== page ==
Who is going to stir the pot on WEN?
Over the years, Trian Partners has been extremely successful at creating value from mispriced securities. In the almost two years since creating the Wendy’s/Arby’s Group, it has now created one of those mispriced equities. Can Trian and senior management fix WEN again? Our sum of the parts analysis concludes that WEN is right back where it was in 2005 – except this time, there is no value in the current security for the Arby’s brand.
In 2005, Trian and a host of other high profile hedge funds, put pressure on Wendy’s management to unlock value by allowing the market to value the separate parts of the company (resulting in the spinoff of Tim Horton’s). Almost two years after the merger of the Wendy’s and Arby’s’ brands, the company finds itself right back in the same position. In 2005, the Tim Horton’s brand accounted for more than100% of the value of the equity, as compared to today when the Wendy’s brand accounts for more than 100% of the value of the company.
Over the past two years, management has done a commendable job restoring Wendy’s margins despite a very sluggish overall sales environment. Ironically, at the time when Trian was pressuring Wendy’s management to spin off Tim Hortons’s, Trian pointed to the higher margins at Arby’s as proof of the company’s success as operators. The relatively lower and declining margins at Wendy’s, at the time, acted as evidence of a concept that was being mismanaged.
Given the quick turnaround in restaurant-level margin trends at Wendy’s, it would seem that Trian was correct in its conclusion that the concept was being mismanaged. In the most recent quarter, the progress at the Wendy's brand was evident, but Arby's trends continued to decelerate and are overshadowing the company’s overall performance.
Arby’s restaurant margin, which closed out 2007 at an impressive 19.7%, has since declined to 10.8% in the most recent quarter, not much higher than Wendy’s reported 10.1% restaurant margin in 1Q08, just before the two companies announced the merger. The obvious conclusion would be that WEN management lost its focus on Arby’s while working to turnaround Wendy’s. That being said, it is important to remember that Arby’s performance was already suffering when it merged with Wendy's in September 2008, and the economy has exasperated the declines at the concept.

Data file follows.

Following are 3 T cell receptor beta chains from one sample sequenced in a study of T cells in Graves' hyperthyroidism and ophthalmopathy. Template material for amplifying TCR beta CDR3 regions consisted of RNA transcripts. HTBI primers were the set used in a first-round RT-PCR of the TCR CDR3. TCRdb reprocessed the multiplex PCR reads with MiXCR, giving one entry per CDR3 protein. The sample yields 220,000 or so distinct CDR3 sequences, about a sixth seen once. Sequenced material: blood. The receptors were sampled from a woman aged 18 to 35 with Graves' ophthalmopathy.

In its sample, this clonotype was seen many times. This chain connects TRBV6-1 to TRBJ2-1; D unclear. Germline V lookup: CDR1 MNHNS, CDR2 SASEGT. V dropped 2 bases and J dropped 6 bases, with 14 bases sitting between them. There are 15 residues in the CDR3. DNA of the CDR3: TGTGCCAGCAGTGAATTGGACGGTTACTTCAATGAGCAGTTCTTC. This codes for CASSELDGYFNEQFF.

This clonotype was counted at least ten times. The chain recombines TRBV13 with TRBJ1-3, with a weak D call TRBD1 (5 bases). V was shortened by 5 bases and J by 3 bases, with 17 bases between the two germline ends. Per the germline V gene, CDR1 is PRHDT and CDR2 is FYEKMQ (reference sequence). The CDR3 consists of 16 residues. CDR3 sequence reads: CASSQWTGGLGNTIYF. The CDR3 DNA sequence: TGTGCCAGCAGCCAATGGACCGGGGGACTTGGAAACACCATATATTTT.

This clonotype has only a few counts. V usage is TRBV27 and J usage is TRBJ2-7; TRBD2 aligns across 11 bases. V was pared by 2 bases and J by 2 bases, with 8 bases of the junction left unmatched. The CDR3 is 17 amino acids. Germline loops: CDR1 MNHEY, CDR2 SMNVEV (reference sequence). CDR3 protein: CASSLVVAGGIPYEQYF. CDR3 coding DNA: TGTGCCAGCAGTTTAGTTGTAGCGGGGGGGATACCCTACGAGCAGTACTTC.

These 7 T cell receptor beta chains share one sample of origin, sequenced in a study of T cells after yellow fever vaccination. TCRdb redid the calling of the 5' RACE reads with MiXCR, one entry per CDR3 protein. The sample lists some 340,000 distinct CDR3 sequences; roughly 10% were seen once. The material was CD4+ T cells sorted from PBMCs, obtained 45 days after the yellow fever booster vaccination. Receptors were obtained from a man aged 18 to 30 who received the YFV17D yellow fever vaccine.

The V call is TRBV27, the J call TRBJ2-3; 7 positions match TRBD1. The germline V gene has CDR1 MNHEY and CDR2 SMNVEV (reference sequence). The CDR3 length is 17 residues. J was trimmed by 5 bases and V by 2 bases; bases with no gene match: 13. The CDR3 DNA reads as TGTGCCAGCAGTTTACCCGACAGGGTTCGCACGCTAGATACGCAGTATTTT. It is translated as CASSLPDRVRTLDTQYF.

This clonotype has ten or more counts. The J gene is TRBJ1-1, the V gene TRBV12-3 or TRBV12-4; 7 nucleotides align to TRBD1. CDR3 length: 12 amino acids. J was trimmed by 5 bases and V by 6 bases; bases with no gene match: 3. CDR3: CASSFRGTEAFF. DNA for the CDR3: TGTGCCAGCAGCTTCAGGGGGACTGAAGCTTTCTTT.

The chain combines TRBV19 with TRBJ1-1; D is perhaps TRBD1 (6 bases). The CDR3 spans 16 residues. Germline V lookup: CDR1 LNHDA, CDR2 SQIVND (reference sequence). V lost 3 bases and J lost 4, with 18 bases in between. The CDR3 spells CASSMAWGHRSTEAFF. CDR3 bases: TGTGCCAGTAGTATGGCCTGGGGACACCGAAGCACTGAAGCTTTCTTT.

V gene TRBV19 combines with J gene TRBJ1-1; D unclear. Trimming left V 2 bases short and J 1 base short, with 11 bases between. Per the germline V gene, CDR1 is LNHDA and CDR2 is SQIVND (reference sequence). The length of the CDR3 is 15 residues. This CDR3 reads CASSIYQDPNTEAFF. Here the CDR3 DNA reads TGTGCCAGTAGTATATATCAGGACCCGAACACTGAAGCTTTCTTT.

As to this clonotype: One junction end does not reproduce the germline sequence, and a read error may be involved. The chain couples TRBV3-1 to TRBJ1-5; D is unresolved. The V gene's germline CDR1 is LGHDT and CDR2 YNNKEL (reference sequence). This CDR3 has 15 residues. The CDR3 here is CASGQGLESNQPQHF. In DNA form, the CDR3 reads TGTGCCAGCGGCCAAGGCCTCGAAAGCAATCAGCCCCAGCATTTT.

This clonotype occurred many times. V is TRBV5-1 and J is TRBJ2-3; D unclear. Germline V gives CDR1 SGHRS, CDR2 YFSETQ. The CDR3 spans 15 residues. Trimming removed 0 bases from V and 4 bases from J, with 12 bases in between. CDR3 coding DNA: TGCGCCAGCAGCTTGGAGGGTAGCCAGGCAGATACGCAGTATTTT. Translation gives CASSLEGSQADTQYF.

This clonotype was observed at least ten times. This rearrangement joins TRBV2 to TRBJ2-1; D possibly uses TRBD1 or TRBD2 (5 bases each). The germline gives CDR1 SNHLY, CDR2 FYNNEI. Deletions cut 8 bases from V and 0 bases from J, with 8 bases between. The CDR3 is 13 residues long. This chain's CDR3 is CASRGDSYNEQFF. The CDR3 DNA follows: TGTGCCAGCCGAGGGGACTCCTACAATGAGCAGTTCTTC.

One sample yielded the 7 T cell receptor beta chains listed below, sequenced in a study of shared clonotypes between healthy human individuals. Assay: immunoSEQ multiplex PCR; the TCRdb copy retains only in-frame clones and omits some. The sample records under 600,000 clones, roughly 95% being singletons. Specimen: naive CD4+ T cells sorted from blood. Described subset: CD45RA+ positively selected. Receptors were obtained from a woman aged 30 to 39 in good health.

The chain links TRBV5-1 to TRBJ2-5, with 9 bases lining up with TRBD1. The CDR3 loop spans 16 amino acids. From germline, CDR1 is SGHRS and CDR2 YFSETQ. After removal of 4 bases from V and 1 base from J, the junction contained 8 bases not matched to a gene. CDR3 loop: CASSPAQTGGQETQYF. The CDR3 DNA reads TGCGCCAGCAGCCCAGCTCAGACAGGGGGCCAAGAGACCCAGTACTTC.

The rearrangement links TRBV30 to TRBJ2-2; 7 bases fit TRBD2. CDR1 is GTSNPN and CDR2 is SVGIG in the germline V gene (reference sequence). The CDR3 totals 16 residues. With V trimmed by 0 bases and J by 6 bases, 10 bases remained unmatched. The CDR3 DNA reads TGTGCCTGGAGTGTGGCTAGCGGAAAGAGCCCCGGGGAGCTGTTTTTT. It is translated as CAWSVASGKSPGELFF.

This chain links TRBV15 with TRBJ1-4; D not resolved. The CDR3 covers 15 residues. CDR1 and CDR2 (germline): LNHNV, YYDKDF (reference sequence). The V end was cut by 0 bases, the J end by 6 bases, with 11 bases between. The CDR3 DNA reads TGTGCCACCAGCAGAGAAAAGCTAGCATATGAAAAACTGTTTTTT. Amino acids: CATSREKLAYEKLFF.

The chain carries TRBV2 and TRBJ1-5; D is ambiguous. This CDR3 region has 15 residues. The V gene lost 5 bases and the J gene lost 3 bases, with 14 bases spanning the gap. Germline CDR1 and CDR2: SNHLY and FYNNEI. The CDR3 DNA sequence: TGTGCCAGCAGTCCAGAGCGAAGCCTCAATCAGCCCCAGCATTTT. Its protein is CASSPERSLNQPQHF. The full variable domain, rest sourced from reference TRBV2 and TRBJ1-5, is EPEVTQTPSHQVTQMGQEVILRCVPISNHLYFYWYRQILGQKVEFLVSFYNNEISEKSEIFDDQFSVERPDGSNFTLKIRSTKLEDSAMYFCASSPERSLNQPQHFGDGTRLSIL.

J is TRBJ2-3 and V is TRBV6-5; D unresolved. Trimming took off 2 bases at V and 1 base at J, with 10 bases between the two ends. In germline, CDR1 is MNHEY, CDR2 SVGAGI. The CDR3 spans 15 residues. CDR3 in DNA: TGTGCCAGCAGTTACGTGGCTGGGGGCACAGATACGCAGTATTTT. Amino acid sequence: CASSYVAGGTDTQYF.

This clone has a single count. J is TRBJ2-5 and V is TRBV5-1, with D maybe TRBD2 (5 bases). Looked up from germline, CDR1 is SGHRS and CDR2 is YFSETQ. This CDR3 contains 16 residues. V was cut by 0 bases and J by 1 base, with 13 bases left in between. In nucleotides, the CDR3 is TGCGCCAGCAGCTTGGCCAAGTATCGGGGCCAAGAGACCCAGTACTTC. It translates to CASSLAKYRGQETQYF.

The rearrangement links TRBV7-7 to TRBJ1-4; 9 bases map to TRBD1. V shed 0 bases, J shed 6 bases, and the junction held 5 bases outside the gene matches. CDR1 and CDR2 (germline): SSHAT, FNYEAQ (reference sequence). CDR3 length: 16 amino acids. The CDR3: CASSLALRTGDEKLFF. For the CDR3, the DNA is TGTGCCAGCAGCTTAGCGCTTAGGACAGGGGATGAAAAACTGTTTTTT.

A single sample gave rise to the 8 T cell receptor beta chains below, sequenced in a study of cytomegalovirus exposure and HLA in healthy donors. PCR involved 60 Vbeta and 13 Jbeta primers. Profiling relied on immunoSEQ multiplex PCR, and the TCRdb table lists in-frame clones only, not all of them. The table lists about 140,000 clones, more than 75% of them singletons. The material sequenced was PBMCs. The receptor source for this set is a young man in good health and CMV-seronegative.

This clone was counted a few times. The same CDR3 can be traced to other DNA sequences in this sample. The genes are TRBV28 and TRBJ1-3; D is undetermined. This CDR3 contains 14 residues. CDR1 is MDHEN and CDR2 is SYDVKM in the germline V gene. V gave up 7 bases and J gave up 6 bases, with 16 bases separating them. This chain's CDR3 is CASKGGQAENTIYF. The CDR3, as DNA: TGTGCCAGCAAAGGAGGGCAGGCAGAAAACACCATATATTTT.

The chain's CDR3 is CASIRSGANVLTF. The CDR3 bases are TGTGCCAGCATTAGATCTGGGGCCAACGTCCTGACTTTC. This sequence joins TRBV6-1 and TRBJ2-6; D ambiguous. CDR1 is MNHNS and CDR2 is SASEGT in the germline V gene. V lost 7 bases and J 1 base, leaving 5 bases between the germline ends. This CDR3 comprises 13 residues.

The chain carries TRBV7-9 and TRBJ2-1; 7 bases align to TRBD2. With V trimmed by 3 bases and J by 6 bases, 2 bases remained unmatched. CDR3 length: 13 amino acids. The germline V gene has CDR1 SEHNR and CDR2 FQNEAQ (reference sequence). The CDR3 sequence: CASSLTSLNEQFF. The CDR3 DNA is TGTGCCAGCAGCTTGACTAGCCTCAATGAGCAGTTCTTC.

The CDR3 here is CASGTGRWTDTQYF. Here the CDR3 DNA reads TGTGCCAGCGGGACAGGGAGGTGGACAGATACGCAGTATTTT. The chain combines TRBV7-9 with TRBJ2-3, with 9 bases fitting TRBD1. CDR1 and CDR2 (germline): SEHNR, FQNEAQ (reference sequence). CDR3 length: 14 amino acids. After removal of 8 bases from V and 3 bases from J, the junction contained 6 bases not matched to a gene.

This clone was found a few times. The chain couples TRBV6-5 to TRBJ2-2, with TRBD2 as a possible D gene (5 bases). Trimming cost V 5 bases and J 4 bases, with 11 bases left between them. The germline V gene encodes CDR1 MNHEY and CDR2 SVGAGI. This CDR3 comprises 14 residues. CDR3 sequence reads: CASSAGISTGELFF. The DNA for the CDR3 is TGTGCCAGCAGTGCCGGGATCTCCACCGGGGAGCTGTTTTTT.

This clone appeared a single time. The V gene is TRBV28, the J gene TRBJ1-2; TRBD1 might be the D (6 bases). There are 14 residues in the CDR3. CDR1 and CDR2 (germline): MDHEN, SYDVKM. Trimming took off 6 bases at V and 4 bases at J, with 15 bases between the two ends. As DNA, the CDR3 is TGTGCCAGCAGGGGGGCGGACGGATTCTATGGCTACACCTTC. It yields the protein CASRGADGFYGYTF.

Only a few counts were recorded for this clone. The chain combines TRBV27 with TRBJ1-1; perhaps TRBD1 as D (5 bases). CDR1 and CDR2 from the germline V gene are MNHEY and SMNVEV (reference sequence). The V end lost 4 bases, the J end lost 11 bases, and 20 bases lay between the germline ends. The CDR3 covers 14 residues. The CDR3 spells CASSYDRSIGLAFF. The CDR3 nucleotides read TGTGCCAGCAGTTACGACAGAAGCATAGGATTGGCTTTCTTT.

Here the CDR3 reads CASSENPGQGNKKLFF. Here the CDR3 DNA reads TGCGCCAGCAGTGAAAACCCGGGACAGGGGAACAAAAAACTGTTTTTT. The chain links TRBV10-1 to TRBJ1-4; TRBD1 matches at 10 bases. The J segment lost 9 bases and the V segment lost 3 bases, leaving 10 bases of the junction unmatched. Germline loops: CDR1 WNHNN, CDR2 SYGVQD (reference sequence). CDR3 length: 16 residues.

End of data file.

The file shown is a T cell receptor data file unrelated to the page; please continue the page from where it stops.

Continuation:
The recent sales trends are somewhat disappointing. Company-operated same store sales at Wendy's turned negative in April to -0.5% (excluding a negative fiscal month calendar shift from Mother's Day) from +0.2% in 1Q, while Arby's company-operated trends remained very negative, at -8.4%, albeit with traffic up 4% and check down about 12%.
This -8.4% and positive traffic in April marks a significant improvement from the first quarter when company-operated same-store sales declined 11.6%. Management attributed the sequentially better trends to the systemwide launch of the Arby’s $1 Value Menu in April, combined with national advertising beginning on April 11. During the weeks when the company advertised its $1 Value Menu nationally, transactions improved to +7%. And, as management correctly pointed out on its 1Q10 earnings call, “getting more customers into [its] stores is the first step in successfully turning around the Arby’s brand.”
The company expects that the everyday value offering will lead to continued improvements in the second quarter as awareness grows. Investors seem less convinced as WEN is currently trading down nearly 8% since reporting 1Q10 results. Arby’s business is in free fall, relative to same-store sales, AUV and margin trends (shown below). The deteriorating trends at Arby’s are overshadowing the improvements at Wendy’s. Based on my sum of the parts analysis (also shown below), which assumes continued margin expansion at Wendy’s in FY10 (though not to the same magnitude as we saw in 2009) and continued margin erosion at Arby’s, WEN is being undervalued. In fact, at its current price, it would seem that investors are getting Arby’s for free. Given the current trends at Arby’s, this might not seem like too much of a bargain, but my numbers also suggest that WEN’s current price does not reflect the true value of the Wendy’s concept alone.
As I said earlier, Trian Partners has been extremely successful in the past creating value from mispriced securities. No, I do not think WEN will spin off Arby’s any time soon but the company will work to address the issues at Arby’s. If Arby’s shows some sign that it has at least bottomed, WEN should reflect the full value of Wendy’s, which would suggest a move higher of nearly $2. The potential longer-term upside is reliant on management’s ability to return Arby’s margins to peak levels. I don’t think this will happen in the near future but we have seen what management has been able to accomplish at Wendy’s in a short amount of time. Time will tell.